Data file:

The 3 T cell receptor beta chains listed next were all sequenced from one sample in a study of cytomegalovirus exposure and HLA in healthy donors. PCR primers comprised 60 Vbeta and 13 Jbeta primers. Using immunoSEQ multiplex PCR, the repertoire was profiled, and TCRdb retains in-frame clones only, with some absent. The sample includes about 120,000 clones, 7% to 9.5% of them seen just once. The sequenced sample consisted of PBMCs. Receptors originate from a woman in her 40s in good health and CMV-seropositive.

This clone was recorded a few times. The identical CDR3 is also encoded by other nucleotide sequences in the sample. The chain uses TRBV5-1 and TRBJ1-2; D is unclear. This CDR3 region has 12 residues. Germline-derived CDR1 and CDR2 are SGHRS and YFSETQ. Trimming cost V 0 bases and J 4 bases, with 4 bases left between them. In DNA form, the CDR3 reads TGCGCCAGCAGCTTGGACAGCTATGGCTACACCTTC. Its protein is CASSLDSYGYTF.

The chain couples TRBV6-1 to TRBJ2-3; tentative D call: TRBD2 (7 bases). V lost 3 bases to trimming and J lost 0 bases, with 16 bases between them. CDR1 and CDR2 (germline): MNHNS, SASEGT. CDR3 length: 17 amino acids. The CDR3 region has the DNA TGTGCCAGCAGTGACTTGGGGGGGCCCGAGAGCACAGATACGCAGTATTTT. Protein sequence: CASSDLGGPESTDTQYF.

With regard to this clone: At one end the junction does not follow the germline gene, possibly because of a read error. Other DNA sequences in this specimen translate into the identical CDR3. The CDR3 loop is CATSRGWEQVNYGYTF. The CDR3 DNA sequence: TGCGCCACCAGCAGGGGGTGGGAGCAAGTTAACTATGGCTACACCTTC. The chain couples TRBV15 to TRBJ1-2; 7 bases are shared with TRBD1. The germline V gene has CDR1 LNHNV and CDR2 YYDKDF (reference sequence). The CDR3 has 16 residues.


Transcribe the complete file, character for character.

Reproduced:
The 3 T cell receptor beta chains listed next were all sequenced from one sample in a study of cytomegalovirus exposure and HLA in healthy donors. PCR primers comprised 60 Vbeta and 13 Jbeta primers. Using immunoSEQ multiplex PCR, the repertoire was profiled, and TCRdb retains in-frame clones only, with some absent. The sample includes about 120,000 clones, 7% to 9.5% of them seen just once. The sequenced sample consisted of PBMCs. Receptors originate from a woman in her 40s in good health and CMV-seropositive.

This clone was recorded a few times. The identical CDR3 is also encoded by other nucleotide sequences in the sample. The chain uses TRBV5-1 and TRBJ1-2; D is unclear. This CDR3 region has 12 residues. Germline-derived CDR1 and CDR2 are SGHRS and YFSETQ. Trimming cost V 0 bases and J 4 bases, with 4 bases left between them. In DNA form, the CDR3 reads TGCGCCAGCAGCTTGGACAGCTATGGCTACACCTTC. Its protein is CASSLDSYGYTF.

The chain couples TRBV6-1 to TRBJ2-3; tentative D call: TRBD2 (7 bases). V lost 3 bases to trimming and J lost 0 bases, with 16 bases between them. CDR1 and CDR2 (germline): MNHNS, SASEGT. CDR3 length: 17 amino acids. The CDR3 region has the DNA TGTGCCAGCAGTGACTTGGGGGGGCCCGAGAGCACAGATACGCAGTATTTT. Protein sequence: CASSDLGGPESTDTQYF.

With regard to this clone: At one end the junction does not follow the germline gene, possibly because of a read error. Other DNA sequences in this specimen translate into the identical CDR3. The CDR3 loop is CATSRGWEQVNYGYTF. The CDR3 DNA sequence: TGCGCCACCAGCAGGGGGTGGGAGCAAGTTAACTATGGCTACACCTTC. The chain couples TRBV15 to TRBJ1-2; 7 bases are shared with TRBD1. The germline V gene has CDR1 LNHNV and CDR2 YYDKDF (reference sequence). The CDR3 has 16 residues.